Trademarks in the United States require “use in commerce” before a Registration certificate or rights in the mark can be granted. Satisfying this crucial requirement differs greatly from how the word “use” is commonly understood.
What is “Use in Commerce”
“Use in Commerce” can mainly be broken into two separate requirements. First, the trademark must be exposed to the general consuming public. Examples of public-facing uses include websites for purchase of goods or services, advertisement in magazines, or a giveaway at a local supermarket. Inter-office communications and documents, a buy order to a parts supplier, or on items shown to potential investors do no satisfy this requirement.
Second, the trademark must be used in connection with the goods or services offered. For physical goods, the trademark appearing on the goods themselves or its packaging satisfies the second requirement. Almost all labeling or packaging will be accepted so long as they are physically connected to the goods. For example, decals, printing, embossing, engraving, stamping, labeling, stickers, hang tags, and slip covers will suffice. An item shipped in a box with a loose tag inserted or the trademark written on an invoice generally will not meet the requirement.
Services are treated differently from goods due to their ‘intangible’ nature. To satisfy the ‘affixing’ requirement for services, the mark must be used in materials describing or showing the services. A sign on a storefront, an invoice showing the services rendered, or the inclusion on a website can all satisfy this requirement. Business cards, stationery, or letterhead containing the trademark might be acceptable for services, even though they would not for goods, but they are not ideal.
The uses themselves must additionally fall under types of ‘commerce’ the federal government has the power to regulate. In the United States, this requirement is generally met by interstate commerce. For purposes of “trademark use”, these terms are quite broad and encompass activities that do not directly send goods and services across state and territorial boundaries. A restaurant in Chicago, Illinois drawing in travelers from nearby states is interstate use for these purposes. Reaching out to other states and territories may also satisfy this requirement. Advertising in travel/guide books, targeted web advertising, or attending trade shows and conferences may all meet the level required.
Showing “use in commerce” to the United States Patent and Trademark Office
Trademark applications in the United States can be filed based upon ‘use’ or an ‘intent-to-use’ (“ITU”). If an application is filed on an ITU basis, then subsequent evidence of “use in commerce” must be filed later. ITU’s will trigger additional filing fees. An application based upon “use” does not incur any additional fees.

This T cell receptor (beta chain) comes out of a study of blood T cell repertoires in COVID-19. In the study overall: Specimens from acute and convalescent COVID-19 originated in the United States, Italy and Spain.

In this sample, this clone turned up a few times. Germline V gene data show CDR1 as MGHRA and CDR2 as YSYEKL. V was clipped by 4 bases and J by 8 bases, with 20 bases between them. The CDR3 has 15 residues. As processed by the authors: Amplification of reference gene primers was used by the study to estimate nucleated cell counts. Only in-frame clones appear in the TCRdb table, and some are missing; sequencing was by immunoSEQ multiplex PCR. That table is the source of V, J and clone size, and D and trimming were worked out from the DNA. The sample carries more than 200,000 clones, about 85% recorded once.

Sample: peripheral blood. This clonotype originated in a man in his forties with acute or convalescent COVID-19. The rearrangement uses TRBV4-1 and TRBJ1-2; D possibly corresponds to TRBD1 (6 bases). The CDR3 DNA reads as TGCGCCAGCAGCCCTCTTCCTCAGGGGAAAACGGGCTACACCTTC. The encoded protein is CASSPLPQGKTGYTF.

The Trademark Office does not require “use” to be shown for every individual goods or services. Only one good or service within each Class of goods or services need proof of its “use” submitted. When “use” is filed, ALL the goods or services within a Class should be in use. If they are not in use at that time, the goods or services should be removed from the application or divided into a new trademark application.
Photographs of the goods or packaging, advertising materials, point-of-sale displays, website screenshots, or other materials bearing the trademark will demonstrate use. There are no ‘artistic’ requirements for the submission, only that the trademark and goods/services can clearly be seen.
Valid and accurate “use” is important for ITU applications. Once “use” has been submitted for an ITU application “use” may not be withdrawn. If the examining trademark attorney has any objections to the use it could prove fatal to the application. On the other hand, a use-based application, however, can be amended to an ITU basis and the applicant can later submit use and pay the additional fee.
In Part II we will cover details about how much “use in commerce” is required to show “use,” special cases, and go into further depth about “use in commerce” for United States trademarks.
The attorneys at Roberts McGivney Zagotta LLC are able to review your trademarks, conduct trademark clearance searches, determine use, and compile an overall trademark strategy for your business.
The information in this article is for informational purposes only and does not constitute formal, legal advice. Consult with one of the attorneys from Roberts McGivney Zagotta LLC for advice about your particular circumstance.